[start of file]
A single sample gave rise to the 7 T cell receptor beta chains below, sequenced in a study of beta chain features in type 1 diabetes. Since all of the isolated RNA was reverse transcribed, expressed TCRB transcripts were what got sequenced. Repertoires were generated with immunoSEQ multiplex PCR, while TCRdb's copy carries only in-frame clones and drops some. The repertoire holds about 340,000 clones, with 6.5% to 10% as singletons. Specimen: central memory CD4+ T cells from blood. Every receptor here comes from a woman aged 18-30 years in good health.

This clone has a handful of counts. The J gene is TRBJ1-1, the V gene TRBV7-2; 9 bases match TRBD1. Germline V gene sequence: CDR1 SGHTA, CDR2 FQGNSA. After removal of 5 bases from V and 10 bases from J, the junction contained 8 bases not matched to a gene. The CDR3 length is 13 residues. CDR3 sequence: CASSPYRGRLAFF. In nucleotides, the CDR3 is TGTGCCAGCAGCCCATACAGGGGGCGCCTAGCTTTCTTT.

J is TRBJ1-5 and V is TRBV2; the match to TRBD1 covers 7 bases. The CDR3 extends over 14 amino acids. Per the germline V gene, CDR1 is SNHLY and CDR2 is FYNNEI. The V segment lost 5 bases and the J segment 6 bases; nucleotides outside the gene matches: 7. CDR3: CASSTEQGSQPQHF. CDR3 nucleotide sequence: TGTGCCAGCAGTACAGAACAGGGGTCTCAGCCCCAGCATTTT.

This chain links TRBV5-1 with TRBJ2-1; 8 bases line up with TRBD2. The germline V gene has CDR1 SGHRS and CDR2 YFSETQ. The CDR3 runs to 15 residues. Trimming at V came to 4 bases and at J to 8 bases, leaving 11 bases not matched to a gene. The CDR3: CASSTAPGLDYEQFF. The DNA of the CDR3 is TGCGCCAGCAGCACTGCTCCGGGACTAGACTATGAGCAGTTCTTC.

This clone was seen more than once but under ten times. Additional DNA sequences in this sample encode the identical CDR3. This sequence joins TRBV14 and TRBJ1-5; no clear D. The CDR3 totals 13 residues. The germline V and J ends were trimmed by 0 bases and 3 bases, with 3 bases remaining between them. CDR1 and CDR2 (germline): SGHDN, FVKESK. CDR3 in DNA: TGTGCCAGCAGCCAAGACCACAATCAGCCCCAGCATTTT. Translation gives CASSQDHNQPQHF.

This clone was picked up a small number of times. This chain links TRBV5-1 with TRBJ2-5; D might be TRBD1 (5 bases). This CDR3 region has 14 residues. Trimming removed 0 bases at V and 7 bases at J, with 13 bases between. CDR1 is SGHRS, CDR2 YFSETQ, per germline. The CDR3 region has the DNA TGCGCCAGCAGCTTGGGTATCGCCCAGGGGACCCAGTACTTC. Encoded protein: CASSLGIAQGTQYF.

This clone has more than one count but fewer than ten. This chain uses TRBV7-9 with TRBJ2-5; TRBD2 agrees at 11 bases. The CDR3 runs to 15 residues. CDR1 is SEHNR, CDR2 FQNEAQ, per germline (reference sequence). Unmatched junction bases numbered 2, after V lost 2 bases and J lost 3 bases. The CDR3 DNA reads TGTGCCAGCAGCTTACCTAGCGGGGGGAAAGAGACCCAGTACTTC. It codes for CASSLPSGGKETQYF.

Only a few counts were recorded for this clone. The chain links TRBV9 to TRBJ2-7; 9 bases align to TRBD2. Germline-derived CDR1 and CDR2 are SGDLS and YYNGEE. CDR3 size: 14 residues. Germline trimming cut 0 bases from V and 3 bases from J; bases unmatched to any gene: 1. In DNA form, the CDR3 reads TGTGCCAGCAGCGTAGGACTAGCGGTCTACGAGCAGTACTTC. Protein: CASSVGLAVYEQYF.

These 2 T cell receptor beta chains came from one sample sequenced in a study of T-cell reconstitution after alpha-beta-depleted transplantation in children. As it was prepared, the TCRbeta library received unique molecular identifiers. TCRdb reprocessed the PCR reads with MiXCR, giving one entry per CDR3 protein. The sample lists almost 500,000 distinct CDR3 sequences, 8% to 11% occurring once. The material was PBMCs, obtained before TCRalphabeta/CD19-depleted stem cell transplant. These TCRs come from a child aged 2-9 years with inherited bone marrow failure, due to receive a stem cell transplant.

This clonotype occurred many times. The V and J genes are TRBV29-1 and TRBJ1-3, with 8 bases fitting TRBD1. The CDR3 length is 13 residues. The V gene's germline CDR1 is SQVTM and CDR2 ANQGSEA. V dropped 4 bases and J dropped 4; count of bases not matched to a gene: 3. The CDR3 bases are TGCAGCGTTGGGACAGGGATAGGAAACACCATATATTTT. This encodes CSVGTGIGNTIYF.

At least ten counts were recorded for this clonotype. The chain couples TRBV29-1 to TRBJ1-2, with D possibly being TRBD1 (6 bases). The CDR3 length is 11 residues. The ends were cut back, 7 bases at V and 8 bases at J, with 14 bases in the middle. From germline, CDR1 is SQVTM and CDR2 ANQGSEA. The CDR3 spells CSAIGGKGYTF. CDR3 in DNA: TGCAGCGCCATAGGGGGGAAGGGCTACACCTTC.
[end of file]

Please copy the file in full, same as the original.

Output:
A single sample gave rise to the 7 T cell receptor beta chains below, sequenced in a study of beta chain features in type 1 diabetes. Since all of the isolated RNA was reverse transcribed, expressed TCRB transcripts were what got sequenced. Repertoires were generated with immunoSEQ multiplex PCR, while TCRdb's copy carries only in-frame clones and drops some. The repertoire holds about 340,000 clones, with 6.5% to 10% as singletons. Specimen: central memory CD4+ T cells from blood. Every receptor here comes from a woman aged 18-30 years in good health.

This clone has a handful of counts. The J gene is TRBJ1-1, the V gene TRBV7-2; 9 bases match TRBD1. Germline V gene sequence: CDR1 SGHTA, CDR2 FQGNSA. After removal of 5 bases from V and 10 bases from J, the junction contained 8 bases not matched to a gene. The CDR3 length is 13 residues. CDR3 sequence: CASSPYRGRLAFF. In nucleotides, the CDR3 is TGTGCCAGCAGCCCATACAGGGGGCGCCTAGCTTTCTTT.

J is TRBJ1-5 and V is TRBV2; the match to TRBD1 covers 7 bases. The CDR3 extends over 14 amino acids. Per the germline V gene, CDR1 is SNHLY and CDR2 is FYNNEI. The V segment lost 5 bases and the J segment 6 bases; nucleotides outside the gene matches: 7. CDR3: CASSTEQGSQPQHF. CDR3 nucleotide sequence: TGTGCCAGCAGTACAGAACAGGGGTCTCAGCCCCAGCATTTT.

This chain links TRBV5-1 with TRBJ2-1; 8 bases line up with TRBD2. The germline V gene has CDR1 SGHRS and CDR2 YFSETQ. The CDR3 runs to 15 residues. Trimming at V came to 4 bases and at J to 8 bases, leaving 11 bases not matched to a gene. The CDR3: CASSTAPGLDYEQFF. The DNA of the CDR3 is TGCGCCAGCAGCACTGCTCCGGGACTAGACTATGAGCAGTTCTTC.

This clone was seen more than once but under ten times. Additional DNA sequences in this sample encode the identical CDR3. This sequence joins TRBV14 and TRBJ1-5; no clear D. The CDR3 totals 13 residues. The germline V and J ends were trimmed by 0 bases and 3 bases, with 3 bases remaining between them. CDR1 and CDR2 (germline): SGHDN, FVKESK. CDR3 in DNA: TGTGCCAGCAGCCAAGACCACAATCAGCCCCAGCATTTT. Translation gives CASSQDHNQPQHF.

This clone was picked up a small number of times. This chain links TRBV5-1 with TRBJ2-5; D might be TRBD1 (5 bases). This CDR3 region has 14 residues. Trimming removed 0 bases at V and 7 bases at J, with 13 bases between. CDR1 is SGHRS, CDR2 YFSETQ, per germline. The CDR3 region has the DNA TGCGCCAGCAGCTTGGGTATCGCCCAGGGGACCCAGTACTTC. Encoded protein: CASSLGIAQGTQYF.

This clone has more than one count but fewer than ten. This chain uses TRBV7-9 with TRBJ2-5; TRBD2 agrees at 11 bases. The CDR3 runs to 15 residues. CDR1 is SEHNR, CDR2 FQNEAQ, per germline (reference sequence). Unmatched junction bases numbered 2, after V lost 2 bases and J lost 3 bases. The CDR3 DNA reads TGTGCCAGCAGCTTACCTAGCGGGGGGAAAGAGACCCAGTACTTC. It codes for CASSLPSGGKETQYF.

Only a few counts were recorded for this clone. The chain links TRBV9 to TRBJ2-7; 9 bases align to TRBD2. Germline-derived CDR1 and CDR2 are SGDLS and YYNGEE. CDR3 size: 14 residues. Germline trimming cut 0 bases from V and 3 bases from J; bases unmatched to any gene: 1. In DNA form, the CDR3 reads TGTGCCAGCAGCGTAGGACTAGCGGTCTACGAGCAGTACTTC. Protein: CASSVGLAVYEQYF.

These 2 T cell receptor beta chains came from one sample sequenced in a study of T-cell reconstitution after alpha-beta-depleted transplantation in children. As it was prepared, the TCRbeta library received unique molecular identifiers. TCRdb reprocessed the PCR reads with MiXCR, giving one entry per CDR3 protein. The sample lists almost 500,000 distinct CDR3 sequences, 8% to 11% occurring once. The material was PBMCs, obtained before TCRalphabeta/CD19-depleted stem cell transplant. These TCRs come from a child aged 2-9 years with inherited bone marrow failure, due to receive a stem cell transplant.

This clonotype occurred many times. The V and J genes are TRBV29-1 and TRBJ1-3, with 8 bases fitting TRBD1. The CDR3 length is 13 residues. The V gene's germline CDR1 is SQVTM and CDR2 ANQGSEA. V dropped 4 bases and J dropped 4; count of bases not matched to a gene: 3. The CDR3 bases are TGCAGCGTTGGGACAGGGATAGGAAACACCATATATTTT. This encodes CSVGTGIGNTIYF.

At least ten counts were recorded for this clonotype. The chain couples TRBV29-1 to TRBJ1-2, with D possibly being TRBD1 (6 bases). The CDR3 length is 11 residues. The ends were cut back, 7 bases at V and 8 bases at J, with 14 bases in the middle. From germline, CDR1 is SQVTM and CDR2 ANQGSEA. The CDR3 spells CSAIGGKGYTF. CDR3 in DNA: TGCAGCGCCATAGGGGGGAAGGGCTACACCTTC.